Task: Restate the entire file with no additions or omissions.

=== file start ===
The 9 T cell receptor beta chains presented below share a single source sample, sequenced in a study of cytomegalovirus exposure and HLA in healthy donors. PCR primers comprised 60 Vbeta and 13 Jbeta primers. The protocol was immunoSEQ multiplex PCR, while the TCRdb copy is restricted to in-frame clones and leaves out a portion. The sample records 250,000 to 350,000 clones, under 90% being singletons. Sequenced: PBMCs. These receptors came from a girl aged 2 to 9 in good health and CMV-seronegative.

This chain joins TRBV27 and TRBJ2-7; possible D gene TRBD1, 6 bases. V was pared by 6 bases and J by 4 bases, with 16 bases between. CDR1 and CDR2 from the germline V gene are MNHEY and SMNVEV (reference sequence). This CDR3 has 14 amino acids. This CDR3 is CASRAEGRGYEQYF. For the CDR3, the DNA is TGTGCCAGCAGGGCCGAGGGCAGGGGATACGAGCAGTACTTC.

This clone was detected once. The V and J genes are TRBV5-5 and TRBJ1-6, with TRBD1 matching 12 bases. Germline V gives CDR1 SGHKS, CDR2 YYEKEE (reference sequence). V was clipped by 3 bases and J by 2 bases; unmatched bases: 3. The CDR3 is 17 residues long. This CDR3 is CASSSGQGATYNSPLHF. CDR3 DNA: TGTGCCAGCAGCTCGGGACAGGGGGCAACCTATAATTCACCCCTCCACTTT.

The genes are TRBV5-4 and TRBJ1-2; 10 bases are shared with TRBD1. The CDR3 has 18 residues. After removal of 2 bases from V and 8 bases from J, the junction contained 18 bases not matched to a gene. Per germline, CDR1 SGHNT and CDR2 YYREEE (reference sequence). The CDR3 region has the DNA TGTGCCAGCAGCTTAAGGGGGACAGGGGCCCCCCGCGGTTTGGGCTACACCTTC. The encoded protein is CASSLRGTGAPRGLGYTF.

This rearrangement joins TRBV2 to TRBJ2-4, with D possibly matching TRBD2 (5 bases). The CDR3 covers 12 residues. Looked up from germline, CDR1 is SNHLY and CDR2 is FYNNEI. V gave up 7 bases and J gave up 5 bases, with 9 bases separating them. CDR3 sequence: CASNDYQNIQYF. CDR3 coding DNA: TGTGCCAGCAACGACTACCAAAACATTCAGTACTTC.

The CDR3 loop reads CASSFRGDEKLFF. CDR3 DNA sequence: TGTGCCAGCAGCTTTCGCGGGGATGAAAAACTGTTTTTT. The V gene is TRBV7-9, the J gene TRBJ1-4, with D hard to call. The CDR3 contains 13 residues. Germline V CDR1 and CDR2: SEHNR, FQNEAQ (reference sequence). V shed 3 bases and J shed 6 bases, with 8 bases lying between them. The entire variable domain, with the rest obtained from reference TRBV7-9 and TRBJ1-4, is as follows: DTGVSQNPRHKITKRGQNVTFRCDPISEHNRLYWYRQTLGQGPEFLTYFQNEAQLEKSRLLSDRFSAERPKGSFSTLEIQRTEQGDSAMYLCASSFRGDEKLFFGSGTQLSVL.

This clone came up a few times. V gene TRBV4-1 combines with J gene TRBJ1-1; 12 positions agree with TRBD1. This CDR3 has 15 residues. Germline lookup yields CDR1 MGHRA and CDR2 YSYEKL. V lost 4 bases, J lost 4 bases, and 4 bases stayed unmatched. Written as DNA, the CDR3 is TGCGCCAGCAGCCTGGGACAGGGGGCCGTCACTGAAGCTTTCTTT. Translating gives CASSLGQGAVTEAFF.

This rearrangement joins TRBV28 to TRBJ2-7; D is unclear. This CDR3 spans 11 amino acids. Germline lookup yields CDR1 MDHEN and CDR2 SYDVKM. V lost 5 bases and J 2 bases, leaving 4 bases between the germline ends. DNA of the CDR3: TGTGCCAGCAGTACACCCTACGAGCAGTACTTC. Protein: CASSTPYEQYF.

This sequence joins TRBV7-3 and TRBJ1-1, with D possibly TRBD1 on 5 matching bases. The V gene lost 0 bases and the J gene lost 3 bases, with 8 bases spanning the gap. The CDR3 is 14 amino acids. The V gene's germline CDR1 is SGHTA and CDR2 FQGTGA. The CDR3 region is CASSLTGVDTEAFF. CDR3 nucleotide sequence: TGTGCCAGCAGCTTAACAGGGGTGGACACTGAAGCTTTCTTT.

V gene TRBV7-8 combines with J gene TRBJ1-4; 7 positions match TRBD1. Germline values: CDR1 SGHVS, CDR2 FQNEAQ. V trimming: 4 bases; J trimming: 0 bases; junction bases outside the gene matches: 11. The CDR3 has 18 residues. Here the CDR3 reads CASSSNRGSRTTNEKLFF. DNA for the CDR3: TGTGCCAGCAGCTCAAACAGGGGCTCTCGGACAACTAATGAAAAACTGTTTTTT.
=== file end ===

The 9 T cell receptor beta chains presented below share a single source sample, sequenced in a study of cytomegalovirus exposure and HLA in healthy donors. PCR primers comprised 60 Vbeta and 13 Jbeta primers. The protocol was immunoSEQ multiplex PCR, while the TCRdb copy is restricted to in-frame clones and leaves out a portion. The sample records 250,000 to 350,000 clones, under 90% being singletons. Sequenced: PBMCs. These receptors came from a girl aged 2 to 9 in good health and CMV-seronegative.

This chain joins TRBV27 and TRBJ2-7; possible D gene TRBD1, 6 bases. V was pared by 6 bases and J by 4 bases, with 16 bases between. CDR1 and CDR2 from the germline V gene are MNHEY and SMNVEV (reference sequence). This CDR3 has 14 amino acids. This CDR3 is CASRAEGRGYEQYF. For the CDR3, the DNA is TGTGCCAGCAGGGCCGAGGGCAGGGGATACGAGCAGTACTTC.

This clone was detected once. The V and J genes are TRBV5-5 and TRBJ1-6, with TRBD1 matching 12 bases. Germline V gives CDR1 SGHKS, CDR2 YYEKEE (reference sequence). V was clipped by 3 bases and J by 2 bases; unmatched bases: 3. The CDR3 is 17 residues long. This CDR3 is CASSSGQGATYNSPLHF. CDR3 DNA: TGTGCCAGCAGCTCGGGACAGGGGGCAACCTATAATTCACCCCTCCACTTT.

The genes are TRBV5-4 and TRBJ1-2; 10 bases are shared with TRBD1. The CDR3 has 18 residues. After removal of 2 bases from V and 8 bases from J, the junction contained 18 bases not matched to a gene. Per germline, CDR1 SGHNT and CDR2 YYREEE (reference sequence). The CDR3 region has the DNA TGTGCCAGCAGCTTAAGGGGGACAGGGGCCCCCCGCGGTTTGGGCTACACCTTC. The encoded protein is CASSLRGTGAPRGLGYTF.

This rearrangement joins TRBV2 to TRBJ2-4, with D possibly matching TRBD2 (5 bases). The CDR3 covers 12 residues. Looked up from germline, CDR1 is SNHLY and CDR2 is FYNNEI. V gave up 7 bases and J gave up 5 bases, with 9 bases separating them. CDR3 sequence: CASNDYQNIQYF. CDR3 coding DNA: TGTGCCAGCAACGACTACCAAAACATTCAGTACTTC.

The CDR3 loop reads CASSFRGDEKLFF. CDR3 DNA sequence: TGTGCCAGCAGCTTTCGCGGGGATGAAAAACTGTTTTTT. The V gene is TRBV7-9, the J gene TRBJ1-4, with D hard to call. The CDR3 contains 13 residues. Germline V CDR1 and CDR2: SEHNR, FQNEAQ (reference sequence). V shed 3 bases and J shed 6 bases, with 8 bases lying between them. The entire variable domain, with the rest obtained from reference TRBV7-9 and TRBJ1-4, is as follows: DTGVSQNPRHKITKRGQNVTFRCDPISEHNRLYWYRQTLGQGPEFLTYFQNEAQLEKSRLLSDRFSAERPKGSFSTLEIQRTEQGDSAMYLCASSFRGDEKLFFGSGTQLSVL.

This clone came up a few times. V gene TRBV4-1 combines with J gene TRBJ1-1; 12 positions agree with TRBD1. This CDR3 has 15 residues. Germline lookup yields CDR1 MGHRA and CDR2 YSYEKL. V lost 4 bases, J lost 4 bases, and 4 bases stayed unmatched. Written as DNA, the CDR3 is TGCGCCAGCAGCCTGGGACAGGGGGCCGTCACTGAAGCTTTCTTT. Translating gives CASSLGQGAVTEAFF.

This rearrangement joins TRBV28 to TRBJ2-7; D is unclear. This CDR3 spans 11 amino acids. Germline lookup yields CDR1 MDHEN and CDR2 SYDVKM. V lost 5 bases and J 2 bases, leaving 4 bases between the germline ends. DNA of the CDR3: TGTGCCAGCAGTACACCCTACGAGCAGTACTTC. Protein: CASSTPYEQYF.

This sequence joins TRBV7-3 and TRBJ1-1, with D possibly TRBD1 on 5 matching bases. The V gene lost 0 bases and the J gene lost 3 bases, with 8 bases spanning the gap. The CDR3 is 14 amino acids. The V gene's germline CDR1 is SGHTA and CDR2 FQGTGA. The CDR3 region is CASSLTGVDTEAFF. CDR3 nucleotide sequence: TGTGCCAGCAGCTTAACAGGGGTGGACACTGAAGCTTTCTTT.

V gene TRBV7-8 combines with J gene TRBJ1-4; 7 positions match TRBD1. Germline values: CDR1 SGHVS, CDR2 FQNEAQ. V trimming: 4 bases; J trimming: 0 bases; junction bases outside the gene matches: 11. The CDR3 has 18 residues. Here the CDR3 reads CASSSNRGSRTTNEKLFF. DNA for the CDR3: TGTGCCAGCAGCTCAAACAGGGGCTCTCGGACAACTAATGAAAAACTGTTTTTT.